The Daily Star

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Wednesday, July 30, 2014


News of: Saturday, 10th of October, 2009

Front Page

Trial of open pit mine mulled

The energy ministry considers a feasibility study to take up a pilot project for an open pit mine as a test case in the Barapukuria underground coalmine from 2011, taking into account the ever-increasing energy crisis, sources say.

Fast aid, flexible terms assured

The World Bank and IMF in Istanbul assured Bangladesh of providing swift financial assistance under flexible conditions to tackle the global economic recession and impacts of climate change, Finance Minister AMA Muhith said yesterday.

Ombudsman wanted

After around three decades of passage of the Ombudsman Act, the government has finally started looking for a competent person for the position to investigate allegations of corruption and abuse of power by public authorities and recommend action.

Dejected, but not defeated

The reconstituted body of the law commission has prepared a 21-point work plan for next two years aiming at modernising some old laws and the judicial system of the country.

49 killed in suicide blast at Pak market

A massive suicide car bomb ripped through a packed market in the Pakistani city of Peshawar yesterday, killing at least 49 people and injuring over 100 in a region beset by Taliban attacks.

Acid-burnt by drug addict

Schoolgirl Rokeya Parveen Mou has been passing her agonising days in a hospital bed at Sherpur upazila in Bogra for 23 days as she sustained burn wound when a 22-year-old youth threw acid on her.

Feuding the norm in Chittagong politics

Ruling Awami League (AL) high command appears not to be concerned about serious intra-party disputes in Chittagong and dismisses the feud as the "nature of Chittagong politics".

Division within city BNP vexes Khaleda

BNP Chairperson Khaleda Zia is annoyed at the activities of the supporters of two rival city BNP leaders, Sadeque Hossain Khoka and Mirza Abbas, centring the formation of the Dhaka City committee.

Situation still tense

Tension persists along the Bangladesh-Myanmar border as the latter continues building up troops with heavy weapons on the frontiers.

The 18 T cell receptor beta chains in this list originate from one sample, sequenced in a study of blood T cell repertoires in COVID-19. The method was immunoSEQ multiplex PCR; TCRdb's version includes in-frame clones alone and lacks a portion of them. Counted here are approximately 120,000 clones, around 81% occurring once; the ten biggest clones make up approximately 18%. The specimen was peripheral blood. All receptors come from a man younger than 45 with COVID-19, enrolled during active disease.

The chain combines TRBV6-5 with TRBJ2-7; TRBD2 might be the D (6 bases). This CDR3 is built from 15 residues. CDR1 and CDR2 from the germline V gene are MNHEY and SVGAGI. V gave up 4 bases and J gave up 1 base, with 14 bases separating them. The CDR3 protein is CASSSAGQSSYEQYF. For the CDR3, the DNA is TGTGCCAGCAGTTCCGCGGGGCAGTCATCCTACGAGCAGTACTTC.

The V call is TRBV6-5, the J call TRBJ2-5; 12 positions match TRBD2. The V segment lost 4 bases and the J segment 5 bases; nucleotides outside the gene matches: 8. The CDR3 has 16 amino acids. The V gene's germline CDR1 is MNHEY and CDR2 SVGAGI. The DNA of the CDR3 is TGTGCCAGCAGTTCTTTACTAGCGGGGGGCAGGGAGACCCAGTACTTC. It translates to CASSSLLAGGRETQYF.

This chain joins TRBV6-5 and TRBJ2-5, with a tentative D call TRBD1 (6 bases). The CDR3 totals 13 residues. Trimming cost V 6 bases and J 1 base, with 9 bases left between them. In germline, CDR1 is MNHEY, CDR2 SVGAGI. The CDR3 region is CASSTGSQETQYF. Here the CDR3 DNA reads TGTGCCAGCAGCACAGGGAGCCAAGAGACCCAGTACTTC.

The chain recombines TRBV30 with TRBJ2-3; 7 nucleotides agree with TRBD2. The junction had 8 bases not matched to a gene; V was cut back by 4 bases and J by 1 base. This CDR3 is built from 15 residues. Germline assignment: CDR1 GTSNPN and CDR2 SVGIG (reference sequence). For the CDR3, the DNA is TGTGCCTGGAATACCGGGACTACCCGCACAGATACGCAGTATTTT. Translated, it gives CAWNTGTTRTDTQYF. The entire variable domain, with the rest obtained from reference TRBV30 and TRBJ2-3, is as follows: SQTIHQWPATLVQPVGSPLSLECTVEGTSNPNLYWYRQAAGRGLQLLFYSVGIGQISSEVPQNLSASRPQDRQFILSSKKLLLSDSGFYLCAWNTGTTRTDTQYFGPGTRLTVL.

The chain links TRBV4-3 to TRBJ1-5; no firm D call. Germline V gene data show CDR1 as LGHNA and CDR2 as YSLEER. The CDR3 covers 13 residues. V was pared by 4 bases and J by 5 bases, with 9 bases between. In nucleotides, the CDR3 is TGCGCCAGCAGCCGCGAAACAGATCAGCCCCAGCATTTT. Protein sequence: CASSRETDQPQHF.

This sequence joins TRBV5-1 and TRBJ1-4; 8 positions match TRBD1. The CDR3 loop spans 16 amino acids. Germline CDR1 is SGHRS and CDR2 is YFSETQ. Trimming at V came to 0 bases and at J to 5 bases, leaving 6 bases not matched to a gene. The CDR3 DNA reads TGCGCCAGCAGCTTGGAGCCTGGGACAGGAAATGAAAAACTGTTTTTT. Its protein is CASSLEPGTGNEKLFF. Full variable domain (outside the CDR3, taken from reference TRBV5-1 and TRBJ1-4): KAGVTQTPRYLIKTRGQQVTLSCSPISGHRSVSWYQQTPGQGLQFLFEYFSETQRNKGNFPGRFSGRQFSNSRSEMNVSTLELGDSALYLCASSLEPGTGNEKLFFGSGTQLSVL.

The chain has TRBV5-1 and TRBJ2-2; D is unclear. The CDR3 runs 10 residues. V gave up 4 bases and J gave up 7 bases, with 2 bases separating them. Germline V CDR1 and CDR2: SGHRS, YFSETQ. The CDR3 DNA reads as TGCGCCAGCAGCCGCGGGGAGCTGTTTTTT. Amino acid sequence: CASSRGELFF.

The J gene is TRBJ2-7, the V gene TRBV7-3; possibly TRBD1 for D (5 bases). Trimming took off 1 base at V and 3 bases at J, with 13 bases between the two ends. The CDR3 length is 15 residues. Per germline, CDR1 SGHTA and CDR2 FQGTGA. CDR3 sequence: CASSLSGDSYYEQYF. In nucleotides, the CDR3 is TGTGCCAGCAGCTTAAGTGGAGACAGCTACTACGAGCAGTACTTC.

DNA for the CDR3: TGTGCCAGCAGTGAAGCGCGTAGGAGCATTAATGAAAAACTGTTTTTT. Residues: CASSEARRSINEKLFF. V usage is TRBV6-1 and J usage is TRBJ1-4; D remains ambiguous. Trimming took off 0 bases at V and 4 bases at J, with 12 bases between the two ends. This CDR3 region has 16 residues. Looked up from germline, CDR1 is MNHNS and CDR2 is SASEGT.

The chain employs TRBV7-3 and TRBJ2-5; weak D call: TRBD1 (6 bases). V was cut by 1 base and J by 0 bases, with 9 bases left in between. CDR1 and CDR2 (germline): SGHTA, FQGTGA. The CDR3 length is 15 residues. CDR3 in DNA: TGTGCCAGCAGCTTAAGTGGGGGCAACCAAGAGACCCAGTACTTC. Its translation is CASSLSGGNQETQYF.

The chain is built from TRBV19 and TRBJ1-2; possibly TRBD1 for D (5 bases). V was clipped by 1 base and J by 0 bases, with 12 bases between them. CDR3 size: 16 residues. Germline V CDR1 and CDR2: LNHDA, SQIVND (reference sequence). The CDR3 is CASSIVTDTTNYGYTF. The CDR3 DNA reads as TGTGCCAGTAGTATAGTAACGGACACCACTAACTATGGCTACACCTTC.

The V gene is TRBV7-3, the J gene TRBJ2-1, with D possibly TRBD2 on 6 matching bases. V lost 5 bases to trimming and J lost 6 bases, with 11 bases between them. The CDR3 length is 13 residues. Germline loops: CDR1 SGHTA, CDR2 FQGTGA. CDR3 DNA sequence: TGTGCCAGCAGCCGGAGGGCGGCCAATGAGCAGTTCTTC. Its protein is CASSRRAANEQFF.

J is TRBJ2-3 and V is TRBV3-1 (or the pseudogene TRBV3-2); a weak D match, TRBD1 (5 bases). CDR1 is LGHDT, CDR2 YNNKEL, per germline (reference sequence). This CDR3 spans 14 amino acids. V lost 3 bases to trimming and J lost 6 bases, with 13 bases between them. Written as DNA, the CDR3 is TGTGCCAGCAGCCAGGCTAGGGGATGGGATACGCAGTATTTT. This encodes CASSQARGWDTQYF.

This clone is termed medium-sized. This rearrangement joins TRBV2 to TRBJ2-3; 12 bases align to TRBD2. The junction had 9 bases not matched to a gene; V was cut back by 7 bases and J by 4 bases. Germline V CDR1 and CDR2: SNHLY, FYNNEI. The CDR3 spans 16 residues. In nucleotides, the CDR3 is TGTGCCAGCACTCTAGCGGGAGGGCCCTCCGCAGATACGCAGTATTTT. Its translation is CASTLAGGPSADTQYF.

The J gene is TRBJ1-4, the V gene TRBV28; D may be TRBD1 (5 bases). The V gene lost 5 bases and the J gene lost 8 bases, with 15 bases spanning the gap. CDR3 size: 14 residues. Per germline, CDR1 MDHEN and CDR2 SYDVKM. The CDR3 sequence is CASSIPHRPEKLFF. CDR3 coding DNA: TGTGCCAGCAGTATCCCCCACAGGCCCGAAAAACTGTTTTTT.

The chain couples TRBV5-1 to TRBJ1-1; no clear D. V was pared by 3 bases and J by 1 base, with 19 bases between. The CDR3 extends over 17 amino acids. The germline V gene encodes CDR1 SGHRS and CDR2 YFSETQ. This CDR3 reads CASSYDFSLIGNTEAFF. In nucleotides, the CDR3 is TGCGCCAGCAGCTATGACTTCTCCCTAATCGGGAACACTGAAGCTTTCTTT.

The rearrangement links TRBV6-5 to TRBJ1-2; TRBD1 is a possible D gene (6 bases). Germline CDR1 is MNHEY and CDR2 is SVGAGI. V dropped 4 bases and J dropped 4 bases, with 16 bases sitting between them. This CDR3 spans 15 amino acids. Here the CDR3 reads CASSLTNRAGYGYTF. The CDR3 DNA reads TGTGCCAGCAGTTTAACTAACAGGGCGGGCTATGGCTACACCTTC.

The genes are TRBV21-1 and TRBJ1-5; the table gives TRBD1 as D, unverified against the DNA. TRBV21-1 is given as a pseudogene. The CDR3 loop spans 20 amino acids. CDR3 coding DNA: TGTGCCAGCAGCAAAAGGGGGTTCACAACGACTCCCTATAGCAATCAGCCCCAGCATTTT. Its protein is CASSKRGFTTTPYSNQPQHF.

BNP blasts govt move to change procurement act

The main opposition BNP yesterday said the amendments to the Public Procurement Act 2006 would let the corruption spread in public sectors and create a scope for huge nepotism.

Obama wins Nobel Peace Prize

US President Barack Obama sensationally won the Nobel Peace Prize yesterday, just nine months into his term, with the jury hailing his "extraordinary" efforts in international diplomacy and to hasten nuclear disarmament.

Police round up 7 JMB men

A team of Special Branch (SB) of police have arrested seven members of the banned militant outfit Jama'atul Mujahideen Bangladesh (JMB) from four districts of Rajshahi division over the last couple of days.

No case filed yet for Sitakunda land-grabbing

No case was filed with police as of yesterday in connection with Wednesday's reported land grabbing by two sons of a local Awami League lawmaker along the coast in Sitakunda upazila.

Onion and garlic prices spiralling

Onion price witnessed around 50 percent hike to sell between Tk 30 and Tk 44 per kg while the price of garlic continued to show an upward trend with around eight percent increase in a month.

Another BDR man dies

Another member of Bangladesh Rifles died yesterday at its Thakurgaon headquarters.

7 students held for question leak bid

Police arrested seven students of different educational institutions from Dhaka University (DU) campus early yesterday on charge of attempt to leak out questions of medical colleges' admission tests.

Rights envoys from Europe due tomorrow

Human rights ambassadors of the Netherlands, Germany and Denmark will visit Bangladesh from October 11-15.

2 'outlaws' killed in 'shootouts'

Two outlaws were killed in separate 'shootouts' between their cohorts and law enforcers in Kushtia and Khulna districts early yesterday.

Britain building Pakistan border force camp

Britain is building a training camp for Pakistan's paramilitary Frontier Corps to help in the fight against the Taliban in the lawless border area with southern Afghanistan, a report said yesterday.

Editorial

President Obama and the Nobel Prize

The gods, in that certain way in which people invoke mythology, have been kind to Barack Obama ever since he made it known that he wished to be president of the United States. He came from way behind to beat the mighty Clinton machine and seize his party's nomination for the White House, before going on to pummel John McCain into defeat and succeeding George W. Bush. Now he has won this year's Nobel Prize for Peace, which is clearly a testament to the sheer sense of excitement and idealism he has brought to politics not only in his country but also across the world in the months since he was inaugurated as America's new leader. He has been travelling to myriad places, to inform people that a new sense of purpose is there, symbolized by his leadership. He has been doing all he can to convince sceptics everywhere that the America he leads intends to be less arrogant and more responsive to global opinion.

Anti-adulteration drive

The drive against adulteration and sale of substandard foods appears to have lost its momentum as not much has been done in the last couple of years. The result is that the unscrupulous elements thriving on consumers' miseries are back in business.

Rape is inevitable if not punished